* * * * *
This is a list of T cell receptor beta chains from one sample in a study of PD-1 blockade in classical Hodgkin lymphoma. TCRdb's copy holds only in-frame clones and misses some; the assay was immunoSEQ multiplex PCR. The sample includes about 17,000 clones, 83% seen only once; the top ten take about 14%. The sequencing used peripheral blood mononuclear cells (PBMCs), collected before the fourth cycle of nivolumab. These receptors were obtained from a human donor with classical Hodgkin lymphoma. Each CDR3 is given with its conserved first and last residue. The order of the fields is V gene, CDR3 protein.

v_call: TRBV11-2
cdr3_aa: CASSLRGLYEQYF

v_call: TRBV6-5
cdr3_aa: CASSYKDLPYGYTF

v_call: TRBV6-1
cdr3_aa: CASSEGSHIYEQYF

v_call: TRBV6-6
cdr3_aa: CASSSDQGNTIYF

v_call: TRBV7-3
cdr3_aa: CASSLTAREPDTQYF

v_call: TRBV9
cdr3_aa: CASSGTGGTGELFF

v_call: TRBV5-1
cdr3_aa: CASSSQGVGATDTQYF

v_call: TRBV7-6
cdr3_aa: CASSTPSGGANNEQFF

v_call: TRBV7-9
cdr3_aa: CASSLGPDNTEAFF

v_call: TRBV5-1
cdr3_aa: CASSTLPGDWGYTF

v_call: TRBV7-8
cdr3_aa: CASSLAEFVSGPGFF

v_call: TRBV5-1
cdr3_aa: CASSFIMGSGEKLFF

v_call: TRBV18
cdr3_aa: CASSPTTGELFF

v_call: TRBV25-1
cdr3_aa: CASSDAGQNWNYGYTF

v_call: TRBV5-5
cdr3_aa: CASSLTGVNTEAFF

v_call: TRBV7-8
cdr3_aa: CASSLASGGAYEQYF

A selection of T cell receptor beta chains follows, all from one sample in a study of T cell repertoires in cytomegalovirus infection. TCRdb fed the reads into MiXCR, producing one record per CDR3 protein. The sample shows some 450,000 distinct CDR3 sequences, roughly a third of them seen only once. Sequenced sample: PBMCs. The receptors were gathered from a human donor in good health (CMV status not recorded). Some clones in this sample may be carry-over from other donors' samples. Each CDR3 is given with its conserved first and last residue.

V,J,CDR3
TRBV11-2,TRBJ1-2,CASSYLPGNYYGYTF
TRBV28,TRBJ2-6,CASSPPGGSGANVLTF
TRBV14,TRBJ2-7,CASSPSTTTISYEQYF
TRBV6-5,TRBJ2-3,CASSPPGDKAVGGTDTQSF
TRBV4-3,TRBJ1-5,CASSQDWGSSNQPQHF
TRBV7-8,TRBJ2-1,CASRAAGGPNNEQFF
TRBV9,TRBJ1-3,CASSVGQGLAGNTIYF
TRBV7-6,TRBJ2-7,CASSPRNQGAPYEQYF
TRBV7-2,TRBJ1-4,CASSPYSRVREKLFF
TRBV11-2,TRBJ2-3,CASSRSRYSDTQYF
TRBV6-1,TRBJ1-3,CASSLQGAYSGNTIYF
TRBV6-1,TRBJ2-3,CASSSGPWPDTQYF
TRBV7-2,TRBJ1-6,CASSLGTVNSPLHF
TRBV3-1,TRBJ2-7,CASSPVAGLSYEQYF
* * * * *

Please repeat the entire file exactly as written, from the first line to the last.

This is a list of T cell receptor beta chains from one sample in a study of PD-1 blockade in classical Hodgkin lymphoma. TCRdb's copy holds only in-frame clones and misses some; the assay was immunoSEQ multiplex PCR. The sample includes about 17,000 clones, 83% seen only once; the top ten take about 14%. The sequencing used peripheral blood mononuclear cells (PBMCs), collected before the fourth cycle of nivolumab. These receptors were obtained from a human donor with classical Hodgkin lymphoma. Each CDR3 is given with its conserved first and last residue. The order of the fields is V gene, CDR3 protein.

v_call: TRBV11-2
cdr3_aa: CASSLRGLYEQYF

v_call: TRBV6-5
cdr3_aa: CASSYKDLPYGYTF

v_call: TRBV6-1
cdr3_aa: CASSEGSHIYEQYF

v_call: TRBV6-6
cdr3_aa: CASSSDQGNTIYF

v_call: TRBV7-3
cdr3_aa: CASSLTAREPDTQYF

v_call: TRBV9
cdr3_aa: CASSGTGGTGELFF

v_call: TRBV5-1
cdr3_aa: CASSSQGVGATDTQYF

v_call: TRBV7-6
cdr3_aa: CASSTPSGGANNEQFF

v_call: TRBV7-9
cdr3_aa: CASSLGPDNTEAFF

v_call: TRBV5-1
cdr3_aa: CASSTLPGDWGYTF

v_call: TRBV7-8
cdr3_aa: CASSLAEFVSGPGFF

v_call: TRBV5-1
cdr3_aa: CASSFIMGSGEKLFF

v_call: TRBV18
cdr3_aa: CASSPTTGELFF

v_call: TRBV25-1
cdr3_aa: CASSDAGQNWNYGYTF

v_call: TRBV5-5
cdr3_aa: CASSLTGVNTEAFF

v_call: TRBV7-8
cdr3_aa: CASSLASGGAYEQYF

A selection of T cell receptor beta chains follows, all from one sample in a study of T cell repertoires in cytomegalovirus infection. TCRdb fed the reads into MiXCR, producing one record per CDR3 protein. The sample shows some 450,000 distinct CDR3 sequences, roughly a third of them seen only once. Sequenced sample: PBMCs. The receptors were gathered from a human donor in good health (CMV status not recorded). Some clones in this sample may be carry-over from other donors' samples. Each CDR3 is given with its conserved first and last residue.

V,J,CDR3
TRBV11-2,TRBJ1-2,CASSYLPGNYYGYTF
TRBV28,TRBJ2-6,CASSPPGGSGANVLTF
TRBV14,TRBJ2-7,CASSPSTTTISYEQYF
TRBV6-5,TRBJ2-3,CASSPPGDKAVGGTDTQSF
TRBV4-3,TRBJ1-5,CASSQDWGSSNQPQHF
TRBV7-8,TRBJ2-1,CASRAAGGPNNEQFF
TRBV9,TRBJ1-3,CASSVGQGLAGNTIYF
TRBV7-6,TRBJ2-7,CASSPRNQGAPYEQYF
TRBV7-2,TRBJ1-4,CASSPYSRVREKLFF
TRBV11-2,TRBJ2-3,CASSRSRYSDTQYF
TRBV6-1,TRBJ1-3,CASSLQGAYSGNTIYF
TRBV6-1,TRBJ2-3,CASSSGPWPDTQYF
TRBV7-2,TRBJ1-6,CASSLGTVNSPLHF
TRBV3-1,TRBJ2-7,CASSPVAGLSYEQYF